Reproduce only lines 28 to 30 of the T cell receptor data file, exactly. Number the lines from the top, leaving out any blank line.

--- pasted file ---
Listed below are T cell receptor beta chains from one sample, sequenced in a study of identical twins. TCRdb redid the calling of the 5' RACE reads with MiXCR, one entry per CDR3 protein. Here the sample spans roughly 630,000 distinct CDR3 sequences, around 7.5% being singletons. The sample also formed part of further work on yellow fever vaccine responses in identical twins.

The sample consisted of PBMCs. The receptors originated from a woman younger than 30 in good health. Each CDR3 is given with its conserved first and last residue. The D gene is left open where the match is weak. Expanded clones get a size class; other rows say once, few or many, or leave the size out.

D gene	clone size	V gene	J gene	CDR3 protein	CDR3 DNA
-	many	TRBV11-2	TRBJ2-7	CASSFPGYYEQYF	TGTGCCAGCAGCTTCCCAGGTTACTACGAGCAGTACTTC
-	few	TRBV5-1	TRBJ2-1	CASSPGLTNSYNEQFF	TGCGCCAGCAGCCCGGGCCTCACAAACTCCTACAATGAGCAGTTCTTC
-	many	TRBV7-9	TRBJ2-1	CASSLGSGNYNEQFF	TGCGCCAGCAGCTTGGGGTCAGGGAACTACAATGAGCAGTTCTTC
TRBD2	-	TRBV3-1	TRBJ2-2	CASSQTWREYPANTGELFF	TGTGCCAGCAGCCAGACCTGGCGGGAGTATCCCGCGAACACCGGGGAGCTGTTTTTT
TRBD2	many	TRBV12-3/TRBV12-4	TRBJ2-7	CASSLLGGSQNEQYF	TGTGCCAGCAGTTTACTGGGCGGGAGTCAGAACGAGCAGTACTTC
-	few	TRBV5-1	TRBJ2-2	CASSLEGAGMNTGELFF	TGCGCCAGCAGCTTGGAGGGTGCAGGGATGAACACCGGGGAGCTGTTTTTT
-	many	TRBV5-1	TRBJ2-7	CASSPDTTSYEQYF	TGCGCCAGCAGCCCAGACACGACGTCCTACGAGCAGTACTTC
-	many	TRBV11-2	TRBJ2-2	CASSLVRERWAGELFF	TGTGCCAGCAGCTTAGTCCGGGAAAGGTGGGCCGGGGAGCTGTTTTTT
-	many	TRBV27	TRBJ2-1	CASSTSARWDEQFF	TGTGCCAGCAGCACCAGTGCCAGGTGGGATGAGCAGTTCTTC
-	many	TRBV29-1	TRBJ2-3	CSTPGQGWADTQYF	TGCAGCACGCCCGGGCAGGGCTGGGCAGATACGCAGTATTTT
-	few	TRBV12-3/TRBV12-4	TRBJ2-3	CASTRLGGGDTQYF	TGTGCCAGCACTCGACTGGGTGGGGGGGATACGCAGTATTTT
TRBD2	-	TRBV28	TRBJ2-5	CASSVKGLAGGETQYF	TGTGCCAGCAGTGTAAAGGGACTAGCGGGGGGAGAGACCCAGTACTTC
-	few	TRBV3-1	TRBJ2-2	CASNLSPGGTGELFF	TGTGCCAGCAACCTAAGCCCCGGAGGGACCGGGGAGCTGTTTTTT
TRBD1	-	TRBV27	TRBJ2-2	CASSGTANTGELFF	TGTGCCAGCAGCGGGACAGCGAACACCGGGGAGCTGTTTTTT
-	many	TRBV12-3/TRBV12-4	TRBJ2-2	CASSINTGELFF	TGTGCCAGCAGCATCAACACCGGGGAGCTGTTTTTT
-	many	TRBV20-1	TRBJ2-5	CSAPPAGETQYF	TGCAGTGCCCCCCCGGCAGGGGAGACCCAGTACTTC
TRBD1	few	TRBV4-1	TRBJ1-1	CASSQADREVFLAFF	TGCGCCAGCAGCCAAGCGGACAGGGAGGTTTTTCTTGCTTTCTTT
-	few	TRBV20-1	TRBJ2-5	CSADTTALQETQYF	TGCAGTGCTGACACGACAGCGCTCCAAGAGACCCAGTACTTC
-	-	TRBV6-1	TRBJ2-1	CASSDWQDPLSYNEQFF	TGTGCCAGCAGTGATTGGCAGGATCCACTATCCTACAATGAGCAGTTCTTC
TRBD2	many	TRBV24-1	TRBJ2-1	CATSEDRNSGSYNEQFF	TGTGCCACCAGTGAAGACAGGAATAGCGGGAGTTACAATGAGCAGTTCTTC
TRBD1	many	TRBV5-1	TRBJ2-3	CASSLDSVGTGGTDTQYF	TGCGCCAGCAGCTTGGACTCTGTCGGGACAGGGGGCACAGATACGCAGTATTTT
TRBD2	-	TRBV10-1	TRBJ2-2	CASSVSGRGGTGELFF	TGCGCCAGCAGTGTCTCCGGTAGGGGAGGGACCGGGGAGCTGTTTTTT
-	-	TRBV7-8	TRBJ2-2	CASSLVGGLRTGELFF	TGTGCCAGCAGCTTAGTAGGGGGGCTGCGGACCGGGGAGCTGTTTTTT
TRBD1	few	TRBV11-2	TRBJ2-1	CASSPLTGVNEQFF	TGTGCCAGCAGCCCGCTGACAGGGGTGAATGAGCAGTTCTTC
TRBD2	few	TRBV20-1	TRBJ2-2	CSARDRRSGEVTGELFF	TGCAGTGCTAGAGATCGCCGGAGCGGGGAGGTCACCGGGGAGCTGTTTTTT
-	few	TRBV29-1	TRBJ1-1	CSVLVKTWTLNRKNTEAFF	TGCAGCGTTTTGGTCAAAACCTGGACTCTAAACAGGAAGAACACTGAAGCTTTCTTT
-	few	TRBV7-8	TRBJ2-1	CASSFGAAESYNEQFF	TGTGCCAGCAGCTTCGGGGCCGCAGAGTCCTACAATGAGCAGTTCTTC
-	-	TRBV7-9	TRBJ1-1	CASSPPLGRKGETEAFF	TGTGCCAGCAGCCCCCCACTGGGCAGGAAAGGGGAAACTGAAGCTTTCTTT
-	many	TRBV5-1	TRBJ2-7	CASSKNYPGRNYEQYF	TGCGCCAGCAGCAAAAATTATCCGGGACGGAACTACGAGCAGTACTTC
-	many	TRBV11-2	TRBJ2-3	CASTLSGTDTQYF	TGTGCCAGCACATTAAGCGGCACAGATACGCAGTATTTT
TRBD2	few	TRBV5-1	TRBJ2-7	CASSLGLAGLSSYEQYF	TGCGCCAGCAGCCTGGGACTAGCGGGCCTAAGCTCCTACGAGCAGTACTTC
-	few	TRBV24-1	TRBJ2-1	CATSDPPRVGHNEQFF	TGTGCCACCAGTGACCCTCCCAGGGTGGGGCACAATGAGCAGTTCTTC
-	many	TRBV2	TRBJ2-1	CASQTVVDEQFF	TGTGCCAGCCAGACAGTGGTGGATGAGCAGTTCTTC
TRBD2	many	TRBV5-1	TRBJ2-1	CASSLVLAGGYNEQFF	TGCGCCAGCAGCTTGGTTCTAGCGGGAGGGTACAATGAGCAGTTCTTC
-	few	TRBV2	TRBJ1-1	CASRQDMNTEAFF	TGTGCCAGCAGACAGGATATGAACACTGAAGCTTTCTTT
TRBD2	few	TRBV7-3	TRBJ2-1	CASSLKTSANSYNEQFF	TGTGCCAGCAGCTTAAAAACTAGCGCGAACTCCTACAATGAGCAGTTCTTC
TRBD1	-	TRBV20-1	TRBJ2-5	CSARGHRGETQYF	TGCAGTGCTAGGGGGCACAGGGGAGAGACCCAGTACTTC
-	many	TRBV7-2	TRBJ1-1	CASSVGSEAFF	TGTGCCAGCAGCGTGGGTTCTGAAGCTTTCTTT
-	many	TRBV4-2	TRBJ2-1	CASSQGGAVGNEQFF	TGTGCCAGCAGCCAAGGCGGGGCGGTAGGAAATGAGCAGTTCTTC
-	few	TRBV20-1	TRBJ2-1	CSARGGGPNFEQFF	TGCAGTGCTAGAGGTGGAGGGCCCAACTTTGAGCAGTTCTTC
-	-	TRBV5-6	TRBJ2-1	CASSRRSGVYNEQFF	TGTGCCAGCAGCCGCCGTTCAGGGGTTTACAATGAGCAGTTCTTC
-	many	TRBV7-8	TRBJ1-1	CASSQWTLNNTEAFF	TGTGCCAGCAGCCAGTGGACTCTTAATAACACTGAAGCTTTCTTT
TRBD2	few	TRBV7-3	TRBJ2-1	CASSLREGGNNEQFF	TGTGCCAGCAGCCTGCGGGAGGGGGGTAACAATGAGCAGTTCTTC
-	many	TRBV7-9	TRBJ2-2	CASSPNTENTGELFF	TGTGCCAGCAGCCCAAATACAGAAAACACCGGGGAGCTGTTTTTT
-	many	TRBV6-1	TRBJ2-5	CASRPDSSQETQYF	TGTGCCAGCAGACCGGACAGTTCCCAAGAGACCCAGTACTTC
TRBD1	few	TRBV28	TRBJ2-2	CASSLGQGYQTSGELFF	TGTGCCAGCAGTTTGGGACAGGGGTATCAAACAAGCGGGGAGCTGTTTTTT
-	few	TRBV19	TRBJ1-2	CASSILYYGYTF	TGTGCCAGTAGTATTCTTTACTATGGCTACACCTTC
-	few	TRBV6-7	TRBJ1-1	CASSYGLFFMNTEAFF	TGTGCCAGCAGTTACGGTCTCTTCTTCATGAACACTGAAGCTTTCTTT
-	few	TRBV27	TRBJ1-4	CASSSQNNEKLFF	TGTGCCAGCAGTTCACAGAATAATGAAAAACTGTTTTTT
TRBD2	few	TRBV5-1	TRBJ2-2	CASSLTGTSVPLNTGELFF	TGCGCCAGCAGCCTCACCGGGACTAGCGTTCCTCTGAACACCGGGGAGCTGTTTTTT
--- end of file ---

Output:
TRBD2	few	TRBV20-1	TRBJ2-2	CSARDRRSGEVTGELFF	TGCAGTGCTAGAGATCGCCGGAGCGGGGAGGTCACCGGGGAGCTGTTTTTT
-	few	TRBV29-1	TRBJ1-1	CSVLVKTWTLNRKNTEAFF	TGCAGCGTTTTGGTCAAAACCTGGACTCTAAACAGGAAGAACACTGAAGCTTTCTTT
-	few	TRBV7-8	TRBJ2-1	CASSFGAAESYNEQFF	TGTGCCAGCAGCTTCGGGGCCGCAGAGTCCTACAATGAGCAGTTCTTC